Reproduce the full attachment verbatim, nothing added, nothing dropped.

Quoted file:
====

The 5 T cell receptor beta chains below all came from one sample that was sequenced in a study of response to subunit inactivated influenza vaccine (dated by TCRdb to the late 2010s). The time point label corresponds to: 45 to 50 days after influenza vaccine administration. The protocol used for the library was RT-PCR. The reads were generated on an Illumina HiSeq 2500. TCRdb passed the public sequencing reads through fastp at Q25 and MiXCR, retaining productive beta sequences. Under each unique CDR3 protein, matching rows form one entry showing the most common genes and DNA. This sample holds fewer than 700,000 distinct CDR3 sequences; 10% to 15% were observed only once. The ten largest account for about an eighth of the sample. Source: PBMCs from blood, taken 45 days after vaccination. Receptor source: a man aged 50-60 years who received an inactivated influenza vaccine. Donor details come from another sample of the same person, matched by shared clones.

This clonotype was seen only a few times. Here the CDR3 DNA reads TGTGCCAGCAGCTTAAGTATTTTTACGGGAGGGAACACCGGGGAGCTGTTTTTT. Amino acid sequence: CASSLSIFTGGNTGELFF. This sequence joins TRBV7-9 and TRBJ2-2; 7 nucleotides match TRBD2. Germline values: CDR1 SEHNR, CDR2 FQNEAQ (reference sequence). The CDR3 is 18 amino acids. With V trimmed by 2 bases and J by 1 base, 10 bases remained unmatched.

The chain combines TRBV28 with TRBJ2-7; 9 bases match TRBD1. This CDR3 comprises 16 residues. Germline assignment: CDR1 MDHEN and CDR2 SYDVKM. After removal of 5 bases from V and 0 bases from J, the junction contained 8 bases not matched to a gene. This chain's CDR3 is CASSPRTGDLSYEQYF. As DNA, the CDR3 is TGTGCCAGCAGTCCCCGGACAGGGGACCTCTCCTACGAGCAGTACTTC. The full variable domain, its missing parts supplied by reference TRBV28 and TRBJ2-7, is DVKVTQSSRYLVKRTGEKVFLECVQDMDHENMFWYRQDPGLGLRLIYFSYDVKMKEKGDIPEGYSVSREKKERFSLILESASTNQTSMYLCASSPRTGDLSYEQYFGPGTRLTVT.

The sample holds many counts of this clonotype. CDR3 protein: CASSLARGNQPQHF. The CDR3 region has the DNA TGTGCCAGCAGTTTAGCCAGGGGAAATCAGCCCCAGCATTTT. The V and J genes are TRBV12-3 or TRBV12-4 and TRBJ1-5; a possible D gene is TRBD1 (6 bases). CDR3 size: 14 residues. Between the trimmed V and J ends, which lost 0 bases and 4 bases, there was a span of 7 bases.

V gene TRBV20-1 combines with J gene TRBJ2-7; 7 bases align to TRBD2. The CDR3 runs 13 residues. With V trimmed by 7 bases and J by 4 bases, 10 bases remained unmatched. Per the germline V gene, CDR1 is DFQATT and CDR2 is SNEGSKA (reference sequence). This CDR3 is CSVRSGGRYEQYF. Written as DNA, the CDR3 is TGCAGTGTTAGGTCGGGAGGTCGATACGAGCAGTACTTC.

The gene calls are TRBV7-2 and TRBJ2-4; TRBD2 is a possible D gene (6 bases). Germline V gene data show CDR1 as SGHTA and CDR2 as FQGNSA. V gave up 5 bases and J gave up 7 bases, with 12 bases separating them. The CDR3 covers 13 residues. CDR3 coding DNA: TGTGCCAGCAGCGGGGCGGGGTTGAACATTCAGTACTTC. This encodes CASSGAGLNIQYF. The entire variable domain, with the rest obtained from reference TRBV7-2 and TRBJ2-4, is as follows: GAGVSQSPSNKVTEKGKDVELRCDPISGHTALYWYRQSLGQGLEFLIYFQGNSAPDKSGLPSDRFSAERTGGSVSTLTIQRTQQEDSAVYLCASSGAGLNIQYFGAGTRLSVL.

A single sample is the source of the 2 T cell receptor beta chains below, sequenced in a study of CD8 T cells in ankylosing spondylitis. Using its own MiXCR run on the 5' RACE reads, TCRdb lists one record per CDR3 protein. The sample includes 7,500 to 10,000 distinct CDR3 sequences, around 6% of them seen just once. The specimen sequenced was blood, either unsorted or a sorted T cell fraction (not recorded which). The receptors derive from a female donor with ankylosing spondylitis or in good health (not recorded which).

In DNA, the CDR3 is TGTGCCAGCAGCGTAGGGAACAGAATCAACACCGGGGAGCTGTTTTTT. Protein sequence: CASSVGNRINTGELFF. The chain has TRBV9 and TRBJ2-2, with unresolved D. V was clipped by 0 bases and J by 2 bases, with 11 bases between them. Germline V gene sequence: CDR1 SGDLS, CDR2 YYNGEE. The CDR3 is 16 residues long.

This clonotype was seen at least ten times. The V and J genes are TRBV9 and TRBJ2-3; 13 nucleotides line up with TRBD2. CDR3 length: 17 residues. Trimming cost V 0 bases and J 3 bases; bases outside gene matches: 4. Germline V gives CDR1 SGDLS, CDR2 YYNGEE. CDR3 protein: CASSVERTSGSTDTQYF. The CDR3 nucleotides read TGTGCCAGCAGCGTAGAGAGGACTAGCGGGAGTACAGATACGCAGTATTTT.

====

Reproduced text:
The 5 T cell receptor beta chains below all came from one sample that was sequenced in a study of response to subunit inactivated influenza vaccine (dated by TCRdb to the late 2010s). The time point label corresponds to: 45 to 50 days after influenza vaccine administration. The protocol used for the library was RT-PCR. The reads were generated on an Illumina HiSeq 2500. TCRdb passed the public sequencing reads through fastp at Q25 and MiXCR, retaining productive beta sequences. Under each unique CDR3 protein, matching rows form one entry showing the most common genes and DNA. This sample holds fewer than 700,000 distinct CDR3 sequences; 10% to 15% were observed only once. The ten largest account for about an eighth of the sample. Source: PBMCs from blood, taken 45 days after vaccination. Receptor source: a man aged 50-60 years who received an inactivated influenza vaccine. Donor details come from another sample of the same person, matched by shared clones.

This clonotype was seen only a few times. Here the CDR3 DNA reads TGTGCCAGCAGCTTAAGTATTTTTACGGGAGGGAACACCGGGGAGCTGTTTTTT. Amino acid sequence: CASSLSIFTGGNTGELFF. This sequence joins TRBV7-9 and TRBJ2-2; 7 nucleotides match TRBD2. Germline values: CDR1 SEHNR, CDR2 FQNEAQ (reference sequence). The CDR3 is 18 amino acids. With V trimmed by 2 bases and J by 1 base, 10 bases remained unmatched.

The chain combines TRBV28 with TRBJ2-7; 9 bases match TRBD1. This CDR3 comprises 16 residues. Germline assignment: CDR1 MDHEN and CDR2 SYDVKM. After removal of 5 bases from V and 0 bases from J, the junction contained 8 bases not matched to a gene. This chain's CDR3 is CASSPRTGDLSYEQYF. As DNA, the CDR3 is TGTGCCAGCAGTCCCCGGACAGGGGACCTCTCCTACGAGCAGTACTTC. The full variable domain, its missing parts supplied by reference TRBV28 and TRBJ2-7, is DVKVTQSSRYLVKRTGEKVFLECVQDMDHENMFWYRQDPGLGLRLIYFSYDVKMKEKGDIPEGYSVSREKKERFSLILESASTNQTSMYLCASSPRTGDLSYEQYFGPGTRLTVT.

The sample holds many counts of this clonotype. CDR3 protein: CASSLARGNQPQHF. The CDR3 region has the DNA TGTGCCAGCAGTTTAGCCAGGGGAAATCAGCCCCAGCATTTT. The V and J genes are TRBV12-3 or TRBV12-4 and TRBJ1-5; a possible D gene is TRBD1 (6 bases). CDR3 size: 14 residues. Between the trimmed V and J ends, which lost 0 bases and 4 bases, there was a span of 7 bases.

V gene TRBV20-1 combines with J gene TRBJ2-7; 7 bases align to TRBD2. The CDR3 runs 13 residues. With V trimmed by 7 bases and J by 4 bases, 10 bases remained unmatched. Per the germline V gene, CDR1 is DFQATT and CDR2 is SNEGSKA (reference sequence). This CDR3 is CSVRSGGRYEQYF. Written as DNA, the CDR3 is TGCAGTGTTAGGTCGGGAGGTCGATACGAGCAGTACTTC.

The gene calls are TRBV7-2 and TRBJ2-4; TRBD2 is a possible D gene (6 bases). Germline V gene data show CDR1 as SGHTA and CDR2 as FQGNSA. V gave up 5 bases and J gave up 7 bases, with 12 bases separating them. The CDR3 covers 13 residues. CDR3 coding DNA: TGTGCCAGCAGCGGGGCGGGGTTGAACATTCAGTACTTC. This encodes CASSGAGLNIQYF. The entire variable domain, with the rest obtained from reference TRBV7-2 and TRBJ2-4, is as follows: GAGVSQSPSNKVTEKGKDVELRCDPISGHTALYWYRQSLGQGLEFLIYFQGNSAPDKSGLPSDRFSAERTGGSVSTLTIQRTQQEDSAVYLCASSGAGLNIQYFGAGTRLSVL.

A single sample is the source of the 2 T cell receptor beta chains below, sequenced in a study of CD8 T cells in ankylosing spondylitis. Using its own MiXCR run on the 5' RACE reads, TCRdb lists one record per CDR3 protein. The sample includes 7,500 to 10,000 distinct CDR3 sequences, around 6% of them seen just once. The specimen sequenced was blood, either unsorted or a sorted T cell fraction (not recorded which). The receptors derive from a female donor with ankylosing spondylitis or in good health (not recorded which).

In DNA, the CDR3 is TGTGCCAGCAGCGTAGGGAACAGAATCAACACCGGGGAGCTGTTTTTT. Protein sequence: CASSVGNRINTGELFF. The chain has TRBV9 and TRBJ2-2, with unresolved D. V was clipped by 0 bases and J by 2 bases, with 11 bases between them. Germline V gene sequence: CDR1 SGDLS, CDR2 YYNGEE. The CDR3 is 16 residues long.

This clonotype was seen at least ten times. The V and J genes are TRBV9 and TRBJ2-3; 13 nucleotides line up with TRBD2. CDR3 length: 17 residues. Trimming cost V 0 bases and J 3 bases; bases outside gene matches: 4. Germline V gives CDR1 SGDLS, CDR2 YYNGEE. CDR3 protein: CASSVERTSGSTDTQYF. The CDR3 nucleotides read TGTGCCAGCAGCGTAGAGAGGACTAGCGGGAGTACAGATACGCAGTATTTT.